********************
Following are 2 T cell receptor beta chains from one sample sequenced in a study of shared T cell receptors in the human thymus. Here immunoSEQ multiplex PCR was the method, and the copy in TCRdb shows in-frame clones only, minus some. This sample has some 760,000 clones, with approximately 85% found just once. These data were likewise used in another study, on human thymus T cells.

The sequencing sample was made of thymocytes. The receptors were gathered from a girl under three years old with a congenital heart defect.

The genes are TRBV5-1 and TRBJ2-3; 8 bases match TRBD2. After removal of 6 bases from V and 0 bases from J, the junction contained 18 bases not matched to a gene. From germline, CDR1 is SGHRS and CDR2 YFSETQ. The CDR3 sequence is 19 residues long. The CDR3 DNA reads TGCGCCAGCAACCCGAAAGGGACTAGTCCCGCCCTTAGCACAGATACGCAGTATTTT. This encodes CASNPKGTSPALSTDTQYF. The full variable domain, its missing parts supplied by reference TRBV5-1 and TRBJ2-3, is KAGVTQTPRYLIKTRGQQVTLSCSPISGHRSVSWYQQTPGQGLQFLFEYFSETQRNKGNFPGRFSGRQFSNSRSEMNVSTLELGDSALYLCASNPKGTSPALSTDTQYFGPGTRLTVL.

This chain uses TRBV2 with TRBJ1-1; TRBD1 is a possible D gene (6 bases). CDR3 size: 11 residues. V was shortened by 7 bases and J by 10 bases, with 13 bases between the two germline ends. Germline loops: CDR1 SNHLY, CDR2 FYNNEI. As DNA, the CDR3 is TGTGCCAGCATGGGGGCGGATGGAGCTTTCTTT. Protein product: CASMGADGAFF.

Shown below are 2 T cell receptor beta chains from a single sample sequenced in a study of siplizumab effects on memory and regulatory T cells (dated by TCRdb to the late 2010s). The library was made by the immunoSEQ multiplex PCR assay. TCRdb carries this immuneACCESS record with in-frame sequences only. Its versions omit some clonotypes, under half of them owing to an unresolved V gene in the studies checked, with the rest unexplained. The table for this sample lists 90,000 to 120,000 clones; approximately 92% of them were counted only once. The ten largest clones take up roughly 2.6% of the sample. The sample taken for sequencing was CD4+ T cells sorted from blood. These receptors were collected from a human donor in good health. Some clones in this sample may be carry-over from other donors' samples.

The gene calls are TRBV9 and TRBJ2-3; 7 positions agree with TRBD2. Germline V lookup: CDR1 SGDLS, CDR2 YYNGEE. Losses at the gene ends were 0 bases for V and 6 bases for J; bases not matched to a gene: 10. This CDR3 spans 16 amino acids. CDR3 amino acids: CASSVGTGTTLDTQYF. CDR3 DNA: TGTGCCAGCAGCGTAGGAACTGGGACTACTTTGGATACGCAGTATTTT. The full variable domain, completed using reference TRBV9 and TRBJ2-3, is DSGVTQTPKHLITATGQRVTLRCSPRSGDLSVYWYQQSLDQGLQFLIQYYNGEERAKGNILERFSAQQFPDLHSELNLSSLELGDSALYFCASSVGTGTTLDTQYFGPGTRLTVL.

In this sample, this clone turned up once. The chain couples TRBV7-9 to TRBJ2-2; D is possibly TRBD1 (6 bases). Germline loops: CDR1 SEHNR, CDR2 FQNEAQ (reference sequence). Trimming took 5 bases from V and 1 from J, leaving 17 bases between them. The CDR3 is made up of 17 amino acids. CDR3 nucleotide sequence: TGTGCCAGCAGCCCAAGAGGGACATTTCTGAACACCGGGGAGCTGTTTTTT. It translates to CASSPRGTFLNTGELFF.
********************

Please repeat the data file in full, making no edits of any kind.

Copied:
Following are 2 T cell receptor beta chains from one sample sequenced in a study of shared T cell receptors in the human thymus. Here immunoSEQ multiplex PCR was the method, and the copy in TCRdb shows in-frame clones only, minus some. This sample has some 760,000 clones, with approximately 85% found just once. These data were likewise used in another study, on human thymus T cells.

The sequencing sample was made of thymocytes. The receptors were gathered from a girl under three years old with a congenital heart defect.

The genes are TRBV5-1 and TRBJ2-3; 8 bases match TRBD2. After removal of 6 bases from V and 0 bases from J, the junction contained 18 bases not matched to a gene. From germline, CDR1 is SGHRS and CDR2 YFSETQ. The CDR3 sequence is 19 residues long. The CDR3 DNA reads TGCGCCAGCAACCCGAAAGGGACTAGTCCCGCCCTTAGCACAGATACGCAGTATTTT. This encodes CASNPKGTSPALSTDTQYF. The full variable domain, its missing parts supplied by reference TRBV5-1 and TRBJ2-3, is KAGVTQTPRYLIKTRGQQVTLSCSPISGHRSVSWYQQTPGQGLQFLFEYFSETQRNKGNFPGRFSGRQFSNSRSEMNVSTLELGDSALYLCASNPKGTSPALSTDTQYFGPGTRLTVL.

This chain uses TRBV2 with TRBJ1-1; TRBD1 is a possible D gene (6 bases). CDR3 size: 11 residues. V was shortened by 7 bases and J by 10 bases, with 13 bases between the two germline ends. Germline loops: CDR1 SNHLY, CDR2 FYNNEI. As DNA, the CDR3 is TGTGCCAGCATGGGGGCGGATGGAGCTTTCTTT. Protein product: CASMGADGAFF.

Shown below are 2 T cell receptor beta chains from a single sample sequenced in a study of siplizumab effects on memory and regulatory T cells (dated by TCRdb to the late 2010s). The library was made by the immunoSEQ multiplex PCR assay. TCRdb carries this immuneACCESS record with in-frame sequences only. Its versions omit some clonotypes, under half of them owing to an unresolved V gene in the studies checked, with the rest unexplained. The table for this sample lists 90,000 to 120,000 clones; approximately 92% of them were counted only once. The ten largest clones take up roughly 2.6% of the sample. The sample taken for sequencing was CD4+ T cells sorted from blood. These receptors were collected from a human donor in good health. Some clones in this sample may be carry-over from other donors' samples.

The gene calls are TRBV9 and TRBJ2-3; 7 positions agree with TRBD2. Germline V lookup: CDR1 SGDLS, CDR2 YYNGEE. Losses at the gene ends were 0 bases for V and 6 bases for J; bases not matched to a gene: 10. This CDR3 spans 16 amino acids. CDR3 amino acids: CASSVGTGTTLDTQYF. CDR3 DNA: TGTGCCAGCAGCGTAGGAACTGGGACTACTTTGGATACGCAGTATTTT. The full variable domain, completed using reference TRBV9 and TRBJ2-3, is DSGVTQTPKHLITATGQRVTLRCSPRSGDLSVYWYQQSLDQGLQFLIQYYNGEERAKGNILERFSAQQFPDLHSELNLSSLELGDSALYFCASSVGTGTTLDTQYFGPGTRLTVL.

In this sample, this clone turned up once. The chain couples TRBV7-9 to TRBJ2-2; D is possibly TRBD1 (6 bases). Germline loops: CDR1 SEHNR, CDR2 FQNEAQ (reference sequence). Trimming took 5 bases from V and 1 from J, leaving 17 bases between them. The CDR3 is made up of 17 amino acids. CDR3 nucleotide sequence: TGTGCCAGCAGCCCAAGAGGGACATTTCTGAACACCGGGGAGCTGTTTTTT. It translates to CASSPRGTFLNTGELFF.